France′s far-right National Front leads in regional elections | News | DW | 06.12.2015

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France's far-right National Front leads in regional elections

Marine Le Pen's far-right National Front (FN) party is leading in the first round of French local elections, pushing the ruling socialists into third place. It is the last major vote before 2017 presidential elections.

The FN was heading the first round of regional elections with about 30 percent of the vote, according to partial results published by the interior ministry on Sunday night. Voter turnout was about 50 percent - slightly more than the last round of voting in 2010.

Former President Nicolas Sarkozy's 'Les Republicains' bloc took about 26 percent. In third place, the ruling Socialist Party (PS) and its allies attracted only about 22 percent, according to the ministry figures.

The PS announced on Sunday that it would withdraw from the second round vote in at least two regions on December 13 to present what it called a "barrage républicain" or barricade against the extreme right.

Estimates showed 47-year-old Marine Le Pen taking about 40 percent of the vote in the economically depressed northern region of Nord-Pas-de-Calais-Picardie. Her 25-year-old niece Marion Marechal-Le Pen did well in the southeastern Provence-Alpes-Cote d'Azur region, also taking about 40 percent of the vote.

Addressing supporters, Le Pen said she welcomed the "magnificent result," adding that the estimates proved that her party was "without contest the first party of France."

Celebrating her party's success, she wrote on Twitter: "Long live the French Republic! And long live France!"

If confirmed, the results will prove to be a huge advance for the FN, boosting their hopes for the 2017 presidential election.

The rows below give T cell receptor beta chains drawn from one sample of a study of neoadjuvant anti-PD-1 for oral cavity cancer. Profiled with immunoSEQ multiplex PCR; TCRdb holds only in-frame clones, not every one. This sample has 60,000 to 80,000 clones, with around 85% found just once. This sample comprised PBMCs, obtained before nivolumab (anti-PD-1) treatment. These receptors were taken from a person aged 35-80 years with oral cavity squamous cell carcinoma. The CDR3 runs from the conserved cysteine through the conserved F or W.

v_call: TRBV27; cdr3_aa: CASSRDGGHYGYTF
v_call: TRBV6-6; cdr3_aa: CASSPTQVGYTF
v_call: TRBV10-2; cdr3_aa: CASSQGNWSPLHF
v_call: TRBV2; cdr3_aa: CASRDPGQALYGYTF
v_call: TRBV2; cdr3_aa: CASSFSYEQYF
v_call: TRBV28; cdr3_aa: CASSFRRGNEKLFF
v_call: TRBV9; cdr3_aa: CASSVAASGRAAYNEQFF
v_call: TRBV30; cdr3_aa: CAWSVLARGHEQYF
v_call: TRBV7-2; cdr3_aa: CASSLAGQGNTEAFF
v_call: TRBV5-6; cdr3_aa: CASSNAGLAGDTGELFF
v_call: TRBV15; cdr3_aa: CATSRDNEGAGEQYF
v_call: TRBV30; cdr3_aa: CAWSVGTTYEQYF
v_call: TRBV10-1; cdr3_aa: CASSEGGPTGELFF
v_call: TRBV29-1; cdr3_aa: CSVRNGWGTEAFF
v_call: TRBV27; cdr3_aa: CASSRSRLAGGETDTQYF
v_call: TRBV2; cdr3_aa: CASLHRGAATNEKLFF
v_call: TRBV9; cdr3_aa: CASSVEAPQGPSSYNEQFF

Terrorism fears

In light of the recent attacks in Paris by the so-called "Islamic State" (IS) militants, terrorism was a main focal point for the FN in the run up to Sunday's vote. Opinion polls also suggested that the FN's popularity had increased since the November attacks.

Other key issues in the election campaign included France's persistent record unemployment figures, poor economic data, high government debt and the slowness of reforms.

'No tactical alliances'

Around 45 million registered voters took part in Sunday's local elections. The top two parties in each region will go head to head in a run off on December 13.

Shortly after the exit polls were released on Sunday, Sarkozy ruled out forming any "tactical alliances" with President Francois Hollande's PS ahead of next week's second round of voting.

Socialist Party chief Jean-Christophe Cambadelis said on Sunday night that it would withdraw from the second round in the two regions where the FN made major gains on Sunday. This would leave socialist voters to back conservatives in the regions of Nord-Pas-de-Calais-Picardie and Provence-Alpes-Côte d'Azur.

ksb/jlw (Reuters, AFP, dpa)